By David Yamaguchi, The North American Post
US versus Wong Kim Ark (1898) upheld birthright as a basis for
citizenship in a time of blatant racism. It thus has allowed all later
immigrant families to establish footholds on these shores.
TO LIVE IN SEATTLE, it is incumbent on all of us to know something about the history of various immigrant g roups that we encounter f requently. Such a background can foster deeper conversations than we might normally have with individuals of such groups. The most logical first such group that comes to mind is Chinese Americans.
In this context, like many a Beacon Hill resident, I have long known that the lingua franca of the number 36 Beacon Avenue bus is Cantonese. It is the language spoken by many an older restaurant and garment worker who settled on the hill after World War II.
Accordingly, I recognize Cantonese when I hear it from its comfortable familiarity. There is also the absence of everyday Mandarin phrases that I can pick out, learned from movies, books, and a Chinese-American friend.
Ni hau. How are you?
Bu zhi dao. I don’t know.
Xie xie. Thank you.
Yet until recently, I never stopped to think about why it is that the early Chinese immigrants who came to Seattle were Cantonese speakers who hailed from southern China.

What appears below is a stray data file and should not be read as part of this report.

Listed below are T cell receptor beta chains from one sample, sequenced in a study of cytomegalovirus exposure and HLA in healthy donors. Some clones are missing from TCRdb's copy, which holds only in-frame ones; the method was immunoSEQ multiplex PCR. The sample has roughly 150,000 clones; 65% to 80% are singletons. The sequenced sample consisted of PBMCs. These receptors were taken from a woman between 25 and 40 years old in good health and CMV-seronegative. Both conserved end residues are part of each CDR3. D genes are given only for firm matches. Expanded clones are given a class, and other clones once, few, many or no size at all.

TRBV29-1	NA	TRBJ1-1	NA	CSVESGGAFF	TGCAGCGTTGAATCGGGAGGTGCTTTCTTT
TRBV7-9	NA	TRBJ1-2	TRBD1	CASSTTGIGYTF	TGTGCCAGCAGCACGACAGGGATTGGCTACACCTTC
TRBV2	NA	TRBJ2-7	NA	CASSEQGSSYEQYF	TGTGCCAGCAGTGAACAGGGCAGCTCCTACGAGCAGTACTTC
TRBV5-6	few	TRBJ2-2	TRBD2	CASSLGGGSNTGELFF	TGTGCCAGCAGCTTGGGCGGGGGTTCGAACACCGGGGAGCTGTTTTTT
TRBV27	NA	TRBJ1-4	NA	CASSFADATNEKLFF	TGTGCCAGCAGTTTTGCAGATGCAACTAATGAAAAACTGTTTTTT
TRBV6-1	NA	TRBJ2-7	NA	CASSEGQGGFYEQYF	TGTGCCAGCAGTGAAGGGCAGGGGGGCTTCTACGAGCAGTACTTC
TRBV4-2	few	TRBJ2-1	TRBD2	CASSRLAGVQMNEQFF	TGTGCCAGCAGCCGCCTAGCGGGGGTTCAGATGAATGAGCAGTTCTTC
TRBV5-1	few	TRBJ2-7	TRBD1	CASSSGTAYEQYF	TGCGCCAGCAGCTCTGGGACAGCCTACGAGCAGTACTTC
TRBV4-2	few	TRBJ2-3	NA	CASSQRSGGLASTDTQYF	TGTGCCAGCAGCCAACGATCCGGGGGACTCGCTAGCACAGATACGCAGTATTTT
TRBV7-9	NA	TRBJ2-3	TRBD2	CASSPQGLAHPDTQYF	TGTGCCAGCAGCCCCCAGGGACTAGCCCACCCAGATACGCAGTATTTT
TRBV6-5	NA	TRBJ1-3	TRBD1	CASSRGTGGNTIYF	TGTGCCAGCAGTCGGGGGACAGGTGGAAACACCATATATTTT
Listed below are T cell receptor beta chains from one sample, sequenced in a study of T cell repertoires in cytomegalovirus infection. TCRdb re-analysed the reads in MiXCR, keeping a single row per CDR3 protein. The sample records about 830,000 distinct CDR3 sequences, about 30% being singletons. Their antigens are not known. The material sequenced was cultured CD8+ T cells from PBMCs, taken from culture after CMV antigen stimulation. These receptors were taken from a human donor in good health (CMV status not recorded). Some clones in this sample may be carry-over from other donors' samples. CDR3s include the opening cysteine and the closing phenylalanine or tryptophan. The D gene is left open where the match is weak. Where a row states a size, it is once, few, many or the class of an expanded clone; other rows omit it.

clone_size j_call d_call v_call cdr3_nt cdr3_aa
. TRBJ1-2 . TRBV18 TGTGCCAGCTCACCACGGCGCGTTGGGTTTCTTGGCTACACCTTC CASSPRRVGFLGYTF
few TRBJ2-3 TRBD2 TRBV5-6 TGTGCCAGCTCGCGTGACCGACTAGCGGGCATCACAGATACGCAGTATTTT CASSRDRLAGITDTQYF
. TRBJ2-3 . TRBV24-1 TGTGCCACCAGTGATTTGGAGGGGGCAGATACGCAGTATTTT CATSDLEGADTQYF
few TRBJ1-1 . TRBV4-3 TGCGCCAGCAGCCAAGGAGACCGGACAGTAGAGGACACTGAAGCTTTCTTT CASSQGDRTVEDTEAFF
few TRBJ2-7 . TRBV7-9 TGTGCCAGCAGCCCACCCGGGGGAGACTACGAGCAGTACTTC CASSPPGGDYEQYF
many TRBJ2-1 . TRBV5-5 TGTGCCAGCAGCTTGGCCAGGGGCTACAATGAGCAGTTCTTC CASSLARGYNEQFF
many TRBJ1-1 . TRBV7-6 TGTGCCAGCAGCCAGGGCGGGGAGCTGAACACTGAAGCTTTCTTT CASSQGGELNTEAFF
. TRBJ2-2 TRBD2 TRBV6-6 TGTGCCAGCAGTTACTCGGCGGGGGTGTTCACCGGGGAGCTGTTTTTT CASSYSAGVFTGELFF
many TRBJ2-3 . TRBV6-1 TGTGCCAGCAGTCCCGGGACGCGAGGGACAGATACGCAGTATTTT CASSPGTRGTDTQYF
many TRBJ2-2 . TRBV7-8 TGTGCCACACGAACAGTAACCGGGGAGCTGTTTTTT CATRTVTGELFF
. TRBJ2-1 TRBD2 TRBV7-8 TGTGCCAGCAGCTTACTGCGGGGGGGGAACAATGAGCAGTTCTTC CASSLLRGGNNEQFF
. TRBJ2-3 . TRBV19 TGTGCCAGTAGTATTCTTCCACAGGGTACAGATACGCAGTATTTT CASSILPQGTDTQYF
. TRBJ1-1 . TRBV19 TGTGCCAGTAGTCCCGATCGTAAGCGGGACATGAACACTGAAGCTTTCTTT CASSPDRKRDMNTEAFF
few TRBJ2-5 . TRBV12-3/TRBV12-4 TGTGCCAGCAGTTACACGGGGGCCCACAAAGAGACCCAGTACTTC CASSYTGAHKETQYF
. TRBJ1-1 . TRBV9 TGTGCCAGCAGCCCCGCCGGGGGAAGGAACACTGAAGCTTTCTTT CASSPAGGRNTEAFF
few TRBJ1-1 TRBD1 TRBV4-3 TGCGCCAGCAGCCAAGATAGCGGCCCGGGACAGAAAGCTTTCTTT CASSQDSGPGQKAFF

Like historical immigration from Japan, the southern Chinese immigration story is linked to broader world history. A simple explanation is that southern China is where ports open to foreign trade were first established along key shipping routes between Malaysia, the
Philippines, and Japan. Thus, would-be immigrants needed only board one of the numerous European or American ships that stopped there.
The international Chinese ports were established by the Convention of Chuenpi (1841) and the Treaty of Nanking (1842). The former is remembered today as the agreement that led to Hong Kong becoming a crown colony until 1997.
The siren calls luring immigrants to board the ships were numerous. They included the California Gold Rush ( 1848-1855), the building of the US transcontinental railroad (1863-1869), and the great San Francisco earthquake (1906). Besides these three, there was also ordinary “smuggling in” to the US.
The latter two merit explanation. The San Francisco earthquake, and the fires that followed it, destroyed prior US records of Chinese immigration. Thus, during the years that followed it, the US had no idea who was supposed to be here, who had traveled back and forth, when, and the like. Thus, the stage was set for an ingenious “paper son” system to evolve.
That is, a later new immigrant could say that he was the Chinese-born son of immigrant so-and-so, residing at such-and-such a US address, and US officials would have to let him in.
Over time, of course, the officials caught on that many such immigrants were gaming the system. There were too many “sons” entering the US during the period when the immigration of Chinese laborers was banned by the Chinese Exclusion Act (1882). The
officials thus set up Angel Island, in San Francisco Bay, as an immigration screening station (1910-1940). The family-history questions they asked of would-be immigrants were extensive, and could run as many as 300-1000.